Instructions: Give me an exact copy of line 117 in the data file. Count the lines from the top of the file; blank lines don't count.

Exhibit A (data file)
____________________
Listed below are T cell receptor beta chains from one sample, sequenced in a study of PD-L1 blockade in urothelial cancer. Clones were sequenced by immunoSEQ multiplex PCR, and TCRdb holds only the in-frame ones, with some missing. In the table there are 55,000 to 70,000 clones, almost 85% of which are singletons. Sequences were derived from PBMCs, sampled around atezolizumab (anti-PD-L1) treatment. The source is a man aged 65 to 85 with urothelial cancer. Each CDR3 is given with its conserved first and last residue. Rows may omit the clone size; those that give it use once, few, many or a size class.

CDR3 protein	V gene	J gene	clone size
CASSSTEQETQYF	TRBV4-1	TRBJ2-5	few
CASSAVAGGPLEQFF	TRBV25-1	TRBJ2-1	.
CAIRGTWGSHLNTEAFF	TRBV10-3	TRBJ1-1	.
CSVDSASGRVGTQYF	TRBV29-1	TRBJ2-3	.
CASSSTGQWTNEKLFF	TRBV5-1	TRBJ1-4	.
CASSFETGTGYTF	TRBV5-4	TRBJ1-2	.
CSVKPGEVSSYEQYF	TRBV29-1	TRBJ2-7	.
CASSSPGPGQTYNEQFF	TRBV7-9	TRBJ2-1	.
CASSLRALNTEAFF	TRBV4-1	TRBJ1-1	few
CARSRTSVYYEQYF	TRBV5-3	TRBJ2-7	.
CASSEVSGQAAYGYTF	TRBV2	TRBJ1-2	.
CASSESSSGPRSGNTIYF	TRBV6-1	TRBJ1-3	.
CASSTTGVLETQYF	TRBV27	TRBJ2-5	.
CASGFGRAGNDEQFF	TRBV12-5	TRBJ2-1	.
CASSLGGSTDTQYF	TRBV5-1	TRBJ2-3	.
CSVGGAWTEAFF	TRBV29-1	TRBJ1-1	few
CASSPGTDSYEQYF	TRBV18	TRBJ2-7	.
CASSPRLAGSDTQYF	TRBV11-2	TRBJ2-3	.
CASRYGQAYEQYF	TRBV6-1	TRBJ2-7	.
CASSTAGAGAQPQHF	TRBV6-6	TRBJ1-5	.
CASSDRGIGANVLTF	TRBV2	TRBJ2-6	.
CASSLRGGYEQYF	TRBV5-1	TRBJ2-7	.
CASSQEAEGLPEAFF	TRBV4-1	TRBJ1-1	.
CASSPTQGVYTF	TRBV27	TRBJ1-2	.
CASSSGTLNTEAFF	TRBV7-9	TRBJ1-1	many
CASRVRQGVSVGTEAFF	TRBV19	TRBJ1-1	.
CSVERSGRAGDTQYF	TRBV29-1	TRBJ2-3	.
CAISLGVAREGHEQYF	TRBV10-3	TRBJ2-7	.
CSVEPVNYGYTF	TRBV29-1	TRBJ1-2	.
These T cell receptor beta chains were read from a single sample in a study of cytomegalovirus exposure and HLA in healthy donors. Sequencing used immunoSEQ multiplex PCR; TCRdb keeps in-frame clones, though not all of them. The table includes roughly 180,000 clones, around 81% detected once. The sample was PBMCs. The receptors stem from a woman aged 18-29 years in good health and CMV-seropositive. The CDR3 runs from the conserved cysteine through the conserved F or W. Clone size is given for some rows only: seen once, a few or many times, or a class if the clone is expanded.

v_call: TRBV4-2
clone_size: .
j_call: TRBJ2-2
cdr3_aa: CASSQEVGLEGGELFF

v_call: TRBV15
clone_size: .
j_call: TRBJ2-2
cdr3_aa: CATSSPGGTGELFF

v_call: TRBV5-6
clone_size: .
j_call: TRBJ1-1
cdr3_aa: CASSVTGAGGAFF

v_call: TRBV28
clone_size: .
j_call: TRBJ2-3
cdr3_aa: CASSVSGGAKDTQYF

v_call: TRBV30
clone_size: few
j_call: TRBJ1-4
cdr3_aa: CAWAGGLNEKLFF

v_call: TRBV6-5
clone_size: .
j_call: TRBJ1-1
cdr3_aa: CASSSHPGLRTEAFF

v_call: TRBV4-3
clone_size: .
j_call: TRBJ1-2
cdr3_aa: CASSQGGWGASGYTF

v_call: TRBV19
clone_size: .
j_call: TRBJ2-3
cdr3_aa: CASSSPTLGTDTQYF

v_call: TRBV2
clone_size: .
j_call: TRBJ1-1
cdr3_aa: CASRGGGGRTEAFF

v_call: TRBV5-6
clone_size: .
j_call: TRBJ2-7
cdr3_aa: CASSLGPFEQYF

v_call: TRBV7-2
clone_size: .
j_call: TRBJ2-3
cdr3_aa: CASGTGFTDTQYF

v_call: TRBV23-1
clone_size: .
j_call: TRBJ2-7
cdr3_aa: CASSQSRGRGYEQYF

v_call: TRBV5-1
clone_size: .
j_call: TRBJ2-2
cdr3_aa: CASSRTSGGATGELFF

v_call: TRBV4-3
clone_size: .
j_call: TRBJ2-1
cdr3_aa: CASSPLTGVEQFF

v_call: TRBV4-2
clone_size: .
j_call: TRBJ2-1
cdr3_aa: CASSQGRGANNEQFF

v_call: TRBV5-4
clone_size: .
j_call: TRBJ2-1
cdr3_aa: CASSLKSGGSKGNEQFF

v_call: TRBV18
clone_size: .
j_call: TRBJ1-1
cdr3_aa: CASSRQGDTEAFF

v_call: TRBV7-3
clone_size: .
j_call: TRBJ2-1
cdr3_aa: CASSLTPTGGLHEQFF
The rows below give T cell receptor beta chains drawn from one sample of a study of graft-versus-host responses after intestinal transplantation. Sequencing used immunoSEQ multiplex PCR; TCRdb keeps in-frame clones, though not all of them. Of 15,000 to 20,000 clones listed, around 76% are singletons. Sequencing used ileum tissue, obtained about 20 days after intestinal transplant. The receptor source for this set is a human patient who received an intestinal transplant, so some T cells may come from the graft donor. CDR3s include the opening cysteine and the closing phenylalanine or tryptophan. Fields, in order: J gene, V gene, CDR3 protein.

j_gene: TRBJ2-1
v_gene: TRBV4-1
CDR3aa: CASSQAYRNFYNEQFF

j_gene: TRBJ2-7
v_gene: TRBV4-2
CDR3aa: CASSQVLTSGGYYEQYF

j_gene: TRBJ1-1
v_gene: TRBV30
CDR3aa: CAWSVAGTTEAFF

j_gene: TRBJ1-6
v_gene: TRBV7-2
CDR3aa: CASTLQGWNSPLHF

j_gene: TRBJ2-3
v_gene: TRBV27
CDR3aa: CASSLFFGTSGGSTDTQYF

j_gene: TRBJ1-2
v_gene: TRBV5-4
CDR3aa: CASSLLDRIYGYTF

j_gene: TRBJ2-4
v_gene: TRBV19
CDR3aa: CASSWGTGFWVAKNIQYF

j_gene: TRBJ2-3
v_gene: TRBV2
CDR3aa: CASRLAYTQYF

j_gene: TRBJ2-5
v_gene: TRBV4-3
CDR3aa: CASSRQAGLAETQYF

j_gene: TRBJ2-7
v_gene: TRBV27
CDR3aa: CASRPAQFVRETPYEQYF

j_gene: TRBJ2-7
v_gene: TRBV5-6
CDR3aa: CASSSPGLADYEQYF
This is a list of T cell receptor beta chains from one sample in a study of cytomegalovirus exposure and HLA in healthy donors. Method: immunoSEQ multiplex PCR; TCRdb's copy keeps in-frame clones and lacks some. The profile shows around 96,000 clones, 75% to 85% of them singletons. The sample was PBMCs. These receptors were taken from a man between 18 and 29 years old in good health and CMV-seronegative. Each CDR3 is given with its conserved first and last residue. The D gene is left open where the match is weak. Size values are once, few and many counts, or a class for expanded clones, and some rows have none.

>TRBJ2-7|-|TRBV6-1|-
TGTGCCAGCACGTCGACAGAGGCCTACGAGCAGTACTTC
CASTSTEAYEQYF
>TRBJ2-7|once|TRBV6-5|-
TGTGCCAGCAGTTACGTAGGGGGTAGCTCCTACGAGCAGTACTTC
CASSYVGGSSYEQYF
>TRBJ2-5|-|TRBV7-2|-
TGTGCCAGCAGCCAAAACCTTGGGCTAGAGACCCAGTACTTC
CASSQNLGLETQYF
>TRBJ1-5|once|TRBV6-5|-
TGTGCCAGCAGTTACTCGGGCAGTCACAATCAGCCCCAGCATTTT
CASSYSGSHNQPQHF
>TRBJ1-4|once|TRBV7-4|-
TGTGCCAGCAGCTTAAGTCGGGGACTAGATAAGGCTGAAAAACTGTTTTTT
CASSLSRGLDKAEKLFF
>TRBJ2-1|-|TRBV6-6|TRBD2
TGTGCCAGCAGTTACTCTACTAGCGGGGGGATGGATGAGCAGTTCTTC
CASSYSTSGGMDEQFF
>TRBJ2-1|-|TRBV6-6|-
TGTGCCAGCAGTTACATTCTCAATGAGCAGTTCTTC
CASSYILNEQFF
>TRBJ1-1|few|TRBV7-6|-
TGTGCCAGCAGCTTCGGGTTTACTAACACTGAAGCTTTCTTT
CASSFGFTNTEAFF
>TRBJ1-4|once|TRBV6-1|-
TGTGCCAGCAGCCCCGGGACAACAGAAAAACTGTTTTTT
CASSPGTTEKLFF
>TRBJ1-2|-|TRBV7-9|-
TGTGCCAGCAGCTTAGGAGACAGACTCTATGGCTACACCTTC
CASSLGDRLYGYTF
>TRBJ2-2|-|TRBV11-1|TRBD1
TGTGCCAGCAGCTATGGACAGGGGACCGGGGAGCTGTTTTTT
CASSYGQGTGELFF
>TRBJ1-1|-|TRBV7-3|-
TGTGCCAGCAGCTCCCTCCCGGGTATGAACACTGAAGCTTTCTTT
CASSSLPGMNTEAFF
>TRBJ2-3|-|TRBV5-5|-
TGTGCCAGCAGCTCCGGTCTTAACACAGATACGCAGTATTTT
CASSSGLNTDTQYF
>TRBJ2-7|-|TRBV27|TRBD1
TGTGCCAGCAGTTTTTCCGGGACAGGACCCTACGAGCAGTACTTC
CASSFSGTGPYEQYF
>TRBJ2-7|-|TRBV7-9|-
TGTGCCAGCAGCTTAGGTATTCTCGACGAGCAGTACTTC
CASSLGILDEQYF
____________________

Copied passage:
CDR3aa: CASTLQGWNSPLHF